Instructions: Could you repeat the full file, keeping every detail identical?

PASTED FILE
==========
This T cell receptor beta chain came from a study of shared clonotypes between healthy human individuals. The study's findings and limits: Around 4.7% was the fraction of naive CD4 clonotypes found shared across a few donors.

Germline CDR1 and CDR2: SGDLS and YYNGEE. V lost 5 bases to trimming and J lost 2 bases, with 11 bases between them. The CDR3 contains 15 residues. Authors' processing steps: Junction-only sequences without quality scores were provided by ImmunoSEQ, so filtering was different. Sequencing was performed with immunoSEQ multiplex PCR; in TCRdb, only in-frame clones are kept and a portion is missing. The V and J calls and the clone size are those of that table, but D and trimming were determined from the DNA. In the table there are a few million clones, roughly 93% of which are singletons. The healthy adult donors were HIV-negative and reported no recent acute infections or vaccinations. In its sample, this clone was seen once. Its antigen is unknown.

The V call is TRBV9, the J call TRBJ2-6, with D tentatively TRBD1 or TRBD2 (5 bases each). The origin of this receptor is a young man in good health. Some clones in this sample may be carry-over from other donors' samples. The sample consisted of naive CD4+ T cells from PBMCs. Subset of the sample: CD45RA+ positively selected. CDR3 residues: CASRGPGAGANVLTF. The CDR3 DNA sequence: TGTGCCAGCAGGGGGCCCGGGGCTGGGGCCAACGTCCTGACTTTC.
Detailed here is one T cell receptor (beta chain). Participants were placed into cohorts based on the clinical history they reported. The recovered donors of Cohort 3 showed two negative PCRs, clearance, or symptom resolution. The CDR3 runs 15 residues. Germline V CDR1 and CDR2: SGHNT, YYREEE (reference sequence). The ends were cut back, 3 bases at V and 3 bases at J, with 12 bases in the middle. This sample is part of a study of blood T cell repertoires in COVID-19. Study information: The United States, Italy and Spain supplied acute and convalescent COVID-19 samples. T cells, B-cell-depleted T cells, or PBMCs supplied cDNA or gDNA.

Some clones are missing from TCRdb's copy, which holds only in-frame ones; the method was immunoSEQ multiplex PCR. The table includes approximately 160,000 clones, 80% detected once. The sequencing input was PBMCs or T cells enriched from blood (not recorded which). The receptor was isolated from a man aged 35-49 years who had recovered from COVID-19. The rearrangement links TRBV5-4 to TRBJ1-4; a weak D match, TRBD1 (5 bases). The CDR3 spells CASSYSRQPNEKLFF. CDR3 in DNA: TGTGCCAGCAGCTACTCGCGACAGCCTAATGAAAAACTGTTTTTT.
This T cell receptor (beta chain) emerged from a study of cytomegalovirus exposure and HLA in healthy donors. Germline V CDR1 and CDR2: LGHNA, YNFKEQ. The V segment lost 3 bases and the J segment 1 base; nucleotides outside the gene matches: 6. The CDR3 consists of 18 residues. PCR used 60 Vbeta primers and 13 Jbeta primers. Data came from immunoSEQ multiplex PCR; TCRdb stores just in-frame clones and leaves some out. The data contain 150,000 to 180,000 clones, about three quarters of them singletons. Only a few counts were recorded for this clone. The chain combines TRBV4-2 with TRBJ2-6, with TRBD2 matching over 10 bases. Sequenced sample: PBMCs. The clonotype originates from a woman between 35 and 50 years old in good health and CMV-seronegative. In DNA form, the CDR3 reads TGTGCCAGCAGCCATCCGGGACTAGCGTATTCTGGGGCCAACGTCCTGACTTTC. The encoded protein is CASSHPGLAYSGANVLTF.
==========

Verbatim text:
This T cell receptor beta chain came from a study of shared clonotypes between healthy human individuals. The study's findings and limits: Around 4.7% was the fraction of naive CD4 clonotypes found shared across a few donors.

Germline CDR1 and CDR2: SGDLS and YYNGEE. V lost 5 bases to trimming and J lost 2 bases, with 11 bases between them. The CDR3 contains 15 residues. Authors' processing steps: Junction-only sequences without quality scores were provided by ImmunoSEQ, so filtering was different. Sequencing was performed with immunoSEQ multiplex PCR; in TCRdb, only in-frame clones are kept and a portion is missing. The V and J calls and the clone size are those of that table, but D and trimming were determined from the DNA. In the table there are a few million clones, roughly 93% of which are singletons. The healthy adult donors were HIV-negative and reported no recent acute infections or vaccinations. In its sample, this clone was seen once. Its antigen is unknown.

The V call is TRBV9, the J call TRBJ2-6, with D tentatively TRBD1 or TRBD2 (5 bases each). The origin of this receptor is a young man in good health. Some clones in this sample may be carry-over from other donors' samples. The sample consisted of naive CD4+ T cells from PBMCs. Subset of the sample: CD45RA+ positively selected. CDR3 residues: CASRGPGAGANVLTF. The CDR3 DNA sequence: TGTGCCAGCAGGGGGCCCGGGGCTGGGGCCAACGTCCTGACTTTC.
Detailed here is one T cell receptor (beta chain). Participants were placed into cohorts based on the clinical history they reported. The recovered donors of Cohort 3 showed two negative PCRs, clearance, or symptom resolution. The CDR3 runs 15 residues. Germline V CDR1 and CDR2: SGHNT, YYREEE (reference sequence). The ends were cut back, 3 bases at V and 3 bases at J, with 12 bases in the middle. This sample is part of a study of blood T cell repertoires in COVID-19. Study information: The United States, Italy and Spain supplied acute and convalescent COVID-19 samples. T cells, B-cell-depleted T cells, or PBMCs supplied cDNA or gDNA.

Some clones are missing from TCRdb's copy, which holds only in-frame ones; the method was immunoSEQ multiplex PCR. The table includes approximately 160,000 clones, 80% detected once. The sequencing input was PBMCs or T cells enriched from blood (not recorded which). The receptor was isolated from a man aged 35-49 years who had recovered from COVID-19. The rearrangement links TRBV5-4 to TRBJ1-4; a weak D match, TRBD1 (5 bases). The CDR3 spells CASSYSRQPNEKLFF. CDR3 in DNA: TGTGCCAGCAGCTACTCGCGACAGCCTAATGAAAAACTGTTTTTT.
This T cell receptor (beta chain) emerged from a study of cytomegalovirus exposure and HLA in healthy donors. Germline V CDR1 and CDR2: LGHNA, YNFKEQ. The V segment lost 3 bases and the J segment 1 base; nucleotides outside the gene matches: 6. The CDR3 consists of 18 residues. PCR used 60 Vbeta primers and 13 Jbeta primers. Data came from immunoSEQ multiplex PCR; TCRdb stores just in-frame clones and leaves some out. The data contain 150,000 to 180,000 clones, about three quarters of them singletons. Only a few counts were recorded for this clone. The chain combines TRBV4-2 with TRBJ2-6, with TRBD2 matching over 10 bases. Sequenced sample: PBMCs. The clonotype originates from a woman between 35 and 50 years old in good health and CMV-seronegative. In DNA form, the CDR3 reads TGTGCCAGCAGCCATCCGGGACTAGCGTATTCTGGGGCCAACGTCCTGACTTTC. The encoded protein is CASSHPGLAYSGANVLTF.